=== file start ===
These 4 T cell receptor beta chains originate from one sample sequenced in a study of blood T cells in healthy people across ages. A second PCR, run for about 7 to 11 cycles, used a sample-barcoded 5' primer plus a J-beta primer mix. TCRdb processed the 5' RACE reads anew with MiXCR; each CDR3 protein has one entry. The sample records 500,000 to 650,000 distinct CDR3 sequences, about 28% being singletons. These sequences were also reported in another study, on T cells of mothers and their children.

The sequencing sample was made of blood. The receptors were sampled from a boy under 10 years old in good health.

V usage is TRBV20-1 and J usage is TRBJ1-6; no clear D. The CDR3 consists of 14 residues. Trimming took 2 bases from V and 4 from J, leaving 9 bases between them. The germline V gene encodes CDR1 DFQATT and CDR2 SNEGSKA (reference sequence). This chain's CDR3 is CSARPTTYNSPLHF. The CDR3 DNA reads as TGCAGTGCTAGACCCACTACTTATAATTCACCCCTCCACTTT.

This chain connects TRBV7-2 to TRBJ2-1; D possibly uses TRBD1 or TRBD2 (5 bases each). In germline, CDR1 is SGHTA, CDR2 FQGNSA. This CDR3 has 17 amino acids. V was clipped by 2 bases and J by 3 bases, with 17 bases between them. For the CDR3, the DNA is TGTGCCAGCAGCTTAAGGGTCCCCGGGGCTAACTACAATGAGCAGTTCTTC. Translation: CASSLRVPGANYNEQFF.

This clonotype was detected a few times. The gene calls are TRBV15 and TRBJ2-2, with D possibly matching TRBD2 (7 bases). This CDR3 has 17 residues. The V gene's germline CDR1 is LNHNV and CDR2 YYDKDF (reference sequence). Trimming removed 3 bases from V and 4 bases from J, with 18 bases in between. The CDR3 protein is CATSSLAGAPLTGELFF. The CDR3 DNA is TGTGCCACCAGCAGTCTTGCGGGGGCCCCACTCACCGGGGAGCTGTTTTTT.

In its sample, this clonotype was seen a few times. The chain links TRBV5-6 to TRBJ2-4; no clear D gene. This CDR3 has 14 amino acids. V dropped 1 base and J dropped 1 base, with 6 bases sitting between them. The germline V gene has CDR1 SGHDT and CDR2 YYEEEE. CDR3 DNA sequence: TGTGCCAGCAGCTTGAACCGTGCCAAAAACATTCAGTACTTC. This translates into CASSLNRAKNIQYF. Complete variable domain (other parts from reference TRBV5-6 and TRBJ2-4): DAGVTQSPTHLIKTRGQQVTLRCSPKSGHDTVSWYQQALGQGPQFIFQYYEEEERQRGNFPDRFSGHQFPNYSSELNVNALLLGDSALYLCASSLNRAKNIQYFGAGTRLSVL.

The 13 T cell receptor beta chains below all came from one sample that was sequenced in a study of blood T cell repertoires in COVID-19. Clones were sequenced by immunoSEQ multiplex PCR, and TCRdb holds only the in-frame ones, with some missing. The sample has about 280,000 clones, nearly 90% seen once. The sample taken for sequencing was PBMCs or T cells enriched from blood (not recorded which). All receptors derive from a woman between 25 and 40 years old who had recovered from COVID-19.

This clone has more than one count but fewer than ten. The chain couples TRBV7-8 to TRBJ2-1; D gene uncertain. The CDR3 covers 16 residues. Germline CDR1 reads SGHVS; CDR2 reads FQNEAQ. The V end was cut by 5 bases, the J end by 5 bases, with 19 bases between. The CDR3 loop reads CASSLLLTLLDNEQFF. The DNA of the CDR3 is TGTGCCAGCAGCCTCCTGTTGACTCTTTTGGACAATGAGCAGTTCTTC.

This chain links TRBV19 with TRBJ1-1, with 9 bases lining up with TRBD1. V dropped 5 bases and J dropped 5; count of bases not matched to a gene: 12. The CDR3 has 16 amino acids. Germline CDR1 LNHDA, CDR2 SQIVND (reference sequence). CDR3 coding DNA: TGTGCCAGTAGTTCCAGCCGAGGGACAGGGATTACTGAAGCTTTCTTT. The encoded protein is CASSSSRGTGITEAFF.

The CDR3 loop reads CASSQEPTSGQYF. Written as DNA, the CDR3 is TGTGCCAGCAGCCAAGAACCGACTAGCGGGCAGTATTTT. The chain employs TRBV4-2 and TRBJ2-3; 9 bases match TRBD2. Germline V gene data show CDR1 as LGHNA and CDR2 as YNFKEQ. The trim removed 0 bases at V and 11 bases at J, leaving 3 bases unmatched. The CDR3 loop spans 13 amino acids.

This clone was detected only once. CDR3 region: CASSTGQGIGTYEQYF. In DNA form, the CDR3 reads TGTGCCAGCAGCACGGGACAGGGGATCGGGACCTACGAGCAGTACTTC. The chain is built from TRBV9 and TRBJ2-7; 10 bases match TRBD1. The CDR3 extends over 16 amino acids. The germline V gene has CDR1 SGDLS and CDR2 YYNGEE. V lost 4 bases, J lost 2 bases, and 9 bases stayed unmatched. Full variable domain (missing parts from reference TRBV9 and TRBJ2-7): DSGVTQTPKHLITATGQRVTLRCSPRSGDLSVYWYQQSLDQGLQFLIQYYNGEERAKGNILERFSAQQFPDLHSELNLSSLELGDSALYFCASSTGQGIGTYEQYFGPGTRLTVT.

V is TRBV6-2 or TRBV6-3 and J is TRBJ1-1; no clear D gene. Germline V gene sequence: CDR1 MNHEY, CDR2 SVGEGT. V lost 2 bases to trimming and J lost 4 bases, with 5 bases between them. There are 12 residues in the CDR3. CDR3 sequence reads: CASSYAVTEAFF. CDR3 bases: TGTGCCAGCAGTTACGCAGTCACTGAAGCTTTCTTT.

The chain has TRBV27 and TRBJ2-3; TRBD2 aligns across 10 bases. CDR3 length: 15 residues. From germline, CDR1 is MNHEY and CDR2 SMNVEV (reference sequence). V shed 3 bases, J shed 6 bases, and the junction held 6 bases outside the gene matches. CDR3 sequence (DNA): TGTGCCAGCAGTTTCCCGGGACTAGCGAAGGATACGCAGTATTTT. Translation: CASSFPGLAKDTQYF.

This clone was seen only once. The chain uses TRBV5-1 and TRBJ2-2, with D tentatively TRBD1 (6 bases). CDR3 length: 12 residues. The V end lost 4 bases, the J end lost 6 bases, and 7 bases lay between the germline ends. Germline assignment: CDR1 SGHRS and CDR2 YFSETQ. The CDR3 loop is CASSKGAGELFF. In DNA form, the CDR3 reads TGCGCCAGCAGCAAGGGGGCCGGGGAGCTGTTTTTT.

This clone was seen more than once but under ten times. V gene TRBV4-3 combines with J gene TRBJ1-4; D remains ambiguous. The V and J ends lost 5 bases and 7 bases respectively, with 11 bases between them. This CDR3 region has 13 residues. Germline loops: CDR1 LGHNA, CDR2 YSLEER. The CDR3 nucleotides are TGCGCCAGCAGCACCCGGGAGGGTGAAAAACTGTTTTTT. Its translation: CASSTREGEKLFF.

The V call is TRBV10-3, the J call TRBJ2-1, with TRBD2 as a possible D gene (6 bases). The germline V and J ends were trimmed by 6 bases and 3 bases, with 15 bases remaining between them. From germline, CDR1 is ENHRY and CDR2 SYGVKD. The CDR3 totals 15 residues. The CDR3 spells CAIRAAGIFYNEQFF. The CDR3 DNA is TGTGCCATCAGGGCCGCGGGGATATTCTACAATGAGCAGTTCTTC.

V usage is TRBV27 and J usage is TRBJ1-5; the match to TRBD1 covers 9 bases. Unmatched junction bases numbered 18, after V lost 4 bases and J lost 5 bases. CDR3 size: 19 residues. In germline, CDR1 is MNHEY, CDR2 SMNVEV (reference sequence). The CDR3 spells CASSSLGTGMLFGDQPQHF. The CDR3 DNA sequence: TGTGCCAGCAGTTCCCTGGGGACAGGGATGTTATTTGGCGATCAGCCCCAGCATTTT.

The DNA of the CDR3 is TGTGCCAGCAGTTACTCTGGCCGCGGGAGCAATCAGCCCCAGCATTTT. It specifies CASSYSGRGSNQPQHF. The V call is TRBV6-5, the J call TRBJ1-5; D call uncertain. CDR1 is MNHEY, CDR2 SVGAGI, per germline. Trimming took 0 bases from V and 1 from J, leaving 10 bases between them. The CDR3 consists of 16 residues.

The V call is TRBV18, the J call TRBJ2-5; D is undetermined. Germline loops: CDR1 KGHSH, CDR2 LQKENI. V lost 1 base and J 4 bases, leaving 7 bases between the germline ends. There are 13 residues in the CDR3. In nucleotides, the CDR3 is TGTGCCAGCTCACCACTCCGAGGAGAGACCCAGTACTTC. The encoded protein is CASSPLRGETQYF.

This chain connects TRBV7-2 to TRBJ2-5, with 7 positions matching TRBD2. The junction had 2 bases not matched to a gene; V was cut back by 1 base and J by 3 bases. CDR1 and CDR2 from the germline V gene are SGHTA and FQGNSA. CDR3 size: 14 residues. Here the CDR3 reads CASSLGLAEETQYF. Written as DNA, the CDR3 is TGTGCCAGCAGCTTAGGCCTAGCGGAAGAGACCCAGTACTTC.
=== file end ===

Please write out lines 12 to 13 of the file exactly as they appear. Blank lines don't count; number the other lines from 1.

V is TRBV6-2 or TRBV6-3 and J is TRBJ1-1; no clear D gene. Germline V gene sequence: CDR1 MNHEY, CDR2 SVGEGT. V lost 2 bases to trimming and J lost 4 bases, with 5 bases between them. There are 12 residues in the CDR3. CDR3 sequence reads: CASSYAVTEAFF. CDR3 bases: TGTGCCAGCAGTTACGCAGTCACTGAAGCTTTCTTT.

The chain has TRBV27 and TRBJ2-3; TRBD2 aligns across 10 bases. CDR3 length: 15 residues. From germline, CDR1 is MNHEY and CDR2 SMNVEV (reference sequence). V shed 3 bases, J shed 6 bases, and the junction held 6 bases outside the gene matches. CDR3 sequence (DNA): TGTGCCAGCAGTTTCCCGGGACTAGCGAAGGATACGCAGTATTTT. Translation: CASSFPGLAKDTQYF.